I travel with two bags. My main bag is the MEI Voyager, and naturally contains all my main gear. Clothes, toiletries, laptop, extra batteries, etc.
My second bag is a Think Tank Speed Demon 2.0, and it holds my camera, lenses, etc, and when I'm traveling, a water bottle, perhaps spare change, maps, etc. Anything I might want quickly.
The Think Tank bag is marketed specifically as a camera bag, and I use it for that, even when I'm not traveling. It's ideal for travel photography, because it wraps around my waist, so my camera (and extra lenses, external flash, or whatever other accessories) are always easily accessible--even when I'm wearing my travel pack on my back! Ken Rockwell first turned me on to the Speed Demon 2.0 pack with his review. (While I disagree with a large portion of what Ken Rockwell says, his reviews on usability are often valuable, IMHO).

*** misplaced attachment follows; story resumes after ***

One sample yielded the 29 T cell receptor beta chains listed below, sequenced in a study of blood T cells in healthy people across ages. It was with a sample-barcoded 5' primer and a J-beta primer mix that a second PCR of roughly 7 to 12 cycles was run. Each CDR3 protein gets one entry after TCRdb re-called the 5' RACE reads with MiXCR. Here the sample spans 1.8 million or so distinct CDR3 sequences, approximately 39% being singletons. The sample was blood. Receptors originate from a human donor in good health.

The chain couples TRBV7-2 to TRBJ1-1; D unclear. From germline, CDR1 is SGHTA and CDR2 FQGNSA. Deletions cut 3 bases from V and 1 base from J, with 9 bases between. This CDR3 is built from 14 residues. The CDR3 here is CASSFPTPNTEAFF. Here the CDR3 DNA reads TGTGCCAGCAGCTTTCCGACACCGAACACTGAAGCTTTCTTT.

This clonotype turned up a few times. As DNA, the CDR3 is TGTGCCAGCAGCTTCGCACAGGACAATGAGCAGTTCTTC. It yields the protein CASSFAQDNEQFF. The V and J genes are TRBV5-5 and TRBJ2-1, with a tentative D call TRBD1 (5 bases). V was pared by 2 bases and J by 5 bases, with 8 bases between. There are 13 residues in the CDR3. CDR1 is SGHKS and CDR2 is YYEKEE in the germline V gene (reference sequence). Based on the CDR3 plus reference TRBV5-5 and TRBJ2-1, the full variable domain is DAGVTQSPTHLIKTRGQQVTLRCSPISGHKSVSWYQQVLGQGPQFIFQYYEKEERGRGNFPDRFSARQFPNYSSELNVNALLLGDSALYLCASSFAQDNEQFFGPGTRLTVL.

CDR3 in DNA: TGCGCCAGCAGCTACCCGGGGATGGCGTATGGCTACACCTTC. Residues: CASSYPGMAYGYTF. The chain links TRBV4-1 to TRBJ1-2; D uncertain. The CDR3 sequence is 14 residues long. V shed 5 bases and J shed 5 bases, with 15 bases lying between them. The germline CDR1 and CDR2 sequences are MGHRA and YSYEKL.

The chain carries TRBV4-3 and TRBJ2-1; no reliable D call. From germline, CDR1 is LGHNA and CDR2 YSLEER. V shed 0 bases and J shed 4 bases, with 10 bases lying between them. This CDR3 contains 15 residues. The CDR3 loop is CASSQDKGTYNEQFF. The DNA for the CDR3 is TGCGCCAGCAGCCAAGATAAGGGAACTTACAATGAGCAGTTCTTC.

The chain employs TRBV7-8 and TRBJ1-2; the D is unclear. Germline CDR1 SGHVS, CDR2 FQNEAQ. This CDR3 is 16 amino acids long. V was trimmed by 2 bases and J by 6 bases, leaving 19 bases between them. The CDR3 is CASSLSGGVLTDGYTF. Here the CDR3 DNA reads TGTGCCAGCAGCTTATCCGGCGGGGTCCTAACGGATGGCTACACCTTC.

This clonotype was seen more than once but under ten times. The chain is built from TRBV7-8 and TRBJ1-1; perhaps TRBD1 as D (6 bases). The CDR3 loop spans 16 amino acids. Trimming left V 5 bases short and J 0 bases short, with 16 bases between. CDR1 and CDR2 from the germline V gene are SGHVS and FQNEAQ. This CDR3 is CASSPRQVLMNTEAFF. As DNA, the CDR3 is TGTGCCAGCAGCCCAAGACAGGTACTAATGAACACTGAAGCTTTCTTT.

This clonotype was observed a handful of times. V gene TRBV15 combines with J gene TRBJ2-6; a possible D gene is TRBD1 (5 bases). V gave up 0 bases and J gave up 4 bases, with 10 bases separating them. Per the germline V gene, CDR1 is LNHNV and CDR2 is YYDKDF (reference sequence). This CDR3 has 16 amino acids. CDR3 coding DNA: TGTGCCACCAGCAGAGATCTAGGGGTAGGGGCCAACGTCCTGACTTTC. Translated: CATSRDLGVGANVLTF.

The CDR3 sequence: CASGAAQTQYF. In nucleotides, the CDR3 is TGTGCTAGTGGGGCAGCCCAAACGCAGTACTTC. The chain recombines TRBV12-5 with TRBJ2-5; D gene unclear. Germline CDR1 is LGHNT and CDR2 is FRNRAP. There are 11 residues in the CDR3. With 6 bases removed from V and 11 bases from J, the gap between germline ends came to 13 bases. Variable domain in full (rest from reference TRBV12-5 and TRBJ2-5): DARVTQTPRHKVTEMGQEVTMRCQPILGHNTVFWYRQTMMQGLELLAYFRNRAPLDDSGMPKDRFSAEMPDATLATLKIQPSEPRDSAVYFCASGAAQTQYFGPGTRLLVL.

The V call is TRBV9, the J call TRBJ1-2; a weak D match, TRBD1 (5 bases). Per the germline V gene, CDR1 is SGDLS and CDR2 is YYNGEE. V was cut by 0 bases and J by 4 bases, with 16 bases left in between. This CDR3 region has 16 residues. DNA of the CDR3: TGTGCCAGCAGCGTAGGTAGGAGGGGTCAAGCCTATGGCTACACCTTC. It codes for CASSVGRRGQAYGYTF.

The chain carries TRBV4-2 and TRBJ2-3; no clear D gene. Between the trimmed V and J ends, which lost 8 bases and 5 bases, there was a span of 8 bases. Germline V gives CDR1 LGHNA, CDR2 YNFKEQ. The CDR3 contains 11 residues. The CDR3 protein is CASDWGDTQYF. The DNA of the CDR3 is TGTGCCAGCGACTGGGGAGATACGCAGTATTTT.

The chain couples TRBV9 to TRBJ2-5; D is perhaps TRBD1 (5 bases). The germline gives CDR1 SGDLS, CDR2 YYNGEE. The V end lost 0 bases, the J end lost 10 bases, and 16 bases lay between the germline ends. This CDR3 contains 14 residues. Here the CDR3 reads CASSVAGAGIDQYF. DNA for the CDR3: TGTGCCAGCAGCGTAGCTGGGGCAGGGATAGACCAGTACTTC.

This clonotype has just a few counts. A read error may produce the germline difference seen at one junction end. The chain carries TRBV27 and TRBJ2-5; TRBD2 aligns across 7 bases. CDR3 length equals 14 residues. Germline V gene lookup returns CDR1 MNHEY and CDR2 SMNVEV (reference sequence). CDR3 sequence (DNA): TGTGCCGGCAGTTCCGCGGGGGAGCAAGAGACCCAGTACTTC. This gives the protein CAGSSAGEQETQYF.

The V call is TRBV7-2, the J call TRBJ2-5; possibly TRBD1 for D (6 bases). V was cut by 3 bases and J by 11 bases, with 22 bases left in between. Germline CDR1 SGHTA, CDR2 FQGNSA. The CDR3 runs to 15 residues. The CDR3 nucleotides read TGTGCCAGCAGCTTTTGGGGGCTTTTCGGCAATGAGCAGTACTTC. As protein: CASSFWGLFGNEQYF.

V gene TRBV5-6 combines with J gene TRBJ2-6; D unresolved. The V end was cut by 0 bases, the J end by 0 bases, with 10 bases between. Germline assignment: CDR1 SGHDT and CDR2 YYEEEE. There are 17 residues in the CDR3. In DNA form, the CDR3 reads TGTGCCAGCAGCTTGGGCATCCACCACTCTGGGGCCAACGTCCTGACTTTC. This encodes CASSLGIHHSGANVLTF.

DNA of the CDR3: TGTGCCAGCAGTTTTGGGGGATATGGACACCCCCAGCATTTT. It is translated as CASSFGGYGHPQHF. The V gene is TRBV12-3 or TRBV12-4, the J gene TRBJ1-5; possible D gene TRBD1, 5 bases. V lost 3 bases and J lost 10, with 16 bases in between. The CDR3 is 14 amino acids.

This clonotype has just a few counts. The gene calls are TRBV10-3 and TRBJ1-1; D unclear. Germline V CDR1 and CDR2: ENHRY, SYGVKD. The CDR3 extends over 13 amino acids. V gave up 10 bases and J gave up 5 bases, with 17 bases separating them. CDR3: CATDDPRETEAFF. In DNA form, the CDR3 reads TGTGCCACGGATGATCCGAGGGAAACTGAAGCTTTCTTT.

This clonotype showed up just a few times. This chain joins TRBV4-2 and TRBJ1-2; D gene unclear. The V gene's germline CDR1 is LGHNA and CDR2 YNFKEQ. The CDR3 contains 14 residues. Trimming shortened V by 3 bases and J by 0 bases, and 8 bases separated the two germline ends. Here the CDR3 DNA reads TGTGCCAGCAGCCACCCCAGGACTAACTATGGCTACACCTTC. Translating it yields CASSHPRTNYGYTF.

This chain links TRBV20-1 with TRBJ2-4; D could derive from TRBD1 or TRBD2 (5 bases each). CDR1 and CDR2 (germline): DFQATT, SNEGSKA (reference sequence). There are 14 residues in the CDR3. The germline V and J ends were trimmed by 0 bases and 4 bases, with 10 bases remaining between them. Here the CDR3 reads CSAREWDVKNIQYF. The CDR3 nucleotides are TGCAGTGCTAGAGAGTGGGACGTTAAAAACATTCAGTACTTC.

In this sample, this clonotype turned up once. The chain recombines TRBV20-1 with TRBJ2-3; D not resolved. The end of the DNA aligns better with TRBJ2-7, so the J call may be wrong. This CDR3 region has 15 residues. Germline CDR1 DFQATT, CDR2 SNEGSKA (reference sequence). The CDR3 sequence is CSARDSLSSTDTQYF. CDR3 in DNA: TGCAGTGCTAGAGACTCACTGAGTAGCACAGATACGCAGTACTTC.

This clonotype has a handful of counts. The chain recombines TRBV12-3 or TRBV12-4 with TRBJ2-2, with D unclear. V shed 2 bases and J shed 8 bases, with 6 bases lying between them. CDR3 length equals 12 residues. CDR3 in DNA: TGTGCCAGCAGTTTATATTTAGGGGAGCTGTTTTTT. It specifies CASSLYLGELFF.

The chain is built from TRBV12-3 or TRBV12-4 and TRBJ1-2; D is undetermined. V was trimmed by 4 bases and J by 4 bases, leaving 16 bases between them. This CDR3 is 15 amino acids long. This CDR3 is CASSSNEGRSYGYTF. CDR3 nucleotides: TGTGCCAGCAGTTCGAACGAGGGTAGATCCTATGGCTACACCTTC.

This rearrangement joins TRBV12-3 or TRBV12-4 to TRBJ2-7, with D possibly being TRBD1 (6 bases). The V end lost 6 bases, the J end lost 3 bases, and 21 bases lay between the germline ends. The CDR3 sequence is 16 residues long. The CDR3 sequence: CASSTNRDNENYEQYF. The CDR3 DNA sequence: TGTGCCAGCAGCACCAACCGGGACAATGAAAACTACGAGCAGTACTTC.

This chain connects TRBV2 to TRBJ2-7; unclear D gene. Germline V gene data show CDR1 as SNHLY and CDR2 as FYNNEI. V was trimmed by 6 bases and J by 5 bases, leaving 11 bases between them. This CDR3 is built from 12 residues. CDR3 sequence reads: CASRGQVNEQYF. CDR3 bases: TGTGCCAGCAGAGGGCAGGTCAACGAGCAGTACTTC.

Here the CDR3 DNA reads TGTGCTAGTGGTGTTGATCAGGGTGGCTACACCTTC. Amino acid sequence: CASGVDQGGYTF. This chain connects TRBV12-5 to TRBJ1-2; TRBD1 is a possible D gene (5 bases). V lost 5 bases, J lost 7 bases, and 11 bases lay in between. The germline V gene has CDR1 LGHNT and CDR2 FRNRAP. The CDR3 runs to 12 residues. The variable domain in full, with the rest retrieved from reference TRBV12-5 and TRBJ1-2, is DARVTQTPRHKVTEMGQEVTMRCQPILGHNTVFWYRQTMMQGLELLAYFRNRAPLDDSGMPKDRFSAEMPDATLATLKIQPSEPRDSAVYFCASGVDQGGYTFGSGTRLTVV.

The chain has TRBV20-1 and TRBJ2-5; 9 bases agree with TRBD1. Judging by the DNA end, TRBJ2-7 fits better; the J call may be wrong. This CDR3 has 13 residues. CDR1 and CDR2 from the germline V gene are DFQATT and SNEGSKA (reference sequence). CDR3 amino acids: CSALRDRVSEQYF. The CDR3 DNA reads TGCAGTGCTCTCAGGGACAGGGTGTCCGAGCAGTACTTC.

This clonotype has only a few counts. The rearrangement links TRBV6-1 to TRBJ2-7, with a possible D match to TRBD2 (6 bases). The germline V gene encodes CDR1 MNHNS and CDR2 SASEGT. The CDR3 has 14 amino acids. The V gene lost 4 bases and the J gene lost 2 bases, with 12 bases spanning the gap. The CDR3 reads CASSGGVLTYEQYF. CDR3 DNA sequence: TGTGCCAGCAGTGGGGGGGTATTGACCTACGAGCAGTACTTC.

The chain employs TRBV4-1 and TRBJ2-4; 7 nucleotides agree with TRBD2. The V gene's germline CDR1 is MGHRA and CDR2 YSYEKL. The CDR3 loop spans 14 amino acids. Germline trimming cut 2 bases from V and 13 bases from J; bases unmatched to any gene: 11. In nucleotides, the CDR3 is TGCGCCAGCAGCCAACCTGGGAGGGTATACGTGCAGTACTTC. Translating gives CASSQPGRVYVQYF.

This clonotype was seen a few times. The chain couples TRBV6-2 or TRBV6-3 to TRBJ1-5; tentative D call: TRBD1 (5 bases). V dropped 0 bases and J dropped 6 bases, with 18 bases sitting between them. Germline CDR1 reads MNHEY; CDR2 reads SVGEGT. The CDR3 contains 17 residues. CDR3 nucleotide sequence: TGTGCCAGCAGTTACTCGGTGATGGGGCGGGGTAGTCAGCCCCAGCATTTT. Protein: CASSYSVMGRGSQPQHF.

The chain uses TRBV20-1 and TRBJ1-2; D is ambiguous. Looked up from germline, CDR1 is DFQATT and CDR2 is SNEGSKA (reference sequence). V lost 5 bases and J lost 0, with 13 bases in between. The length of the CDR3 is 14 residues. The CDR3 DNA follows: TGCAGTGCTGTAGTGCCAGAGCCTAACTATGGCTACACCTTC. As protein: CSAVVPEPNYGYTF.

I spent a month backpacking around Mexico with this setup, including several long days carrying both bags with me all day long. (Of course, when possible, I'd leave as much stuff as I could in a hotel room, but that's not always possible.)
For my next backpacking trip, I intend to add a third back-mounted daypack, that I will stuff inside my travel pack. I'll keep my laptop, swim suit, and other smaller items in there, when it's possible to leave the bulk of my belongings in a hotel room, but my waist pack isn't big enough.
If you don't carry many camera lenses, a similar waist/fanny pack would probably work well for you, and it doesn't reduce mobility or cause you to overheat as a front-worn backpack would. If you do use many camera lenses, I still suggest this setup, but perhaps with a larger fanny pack than the one I use.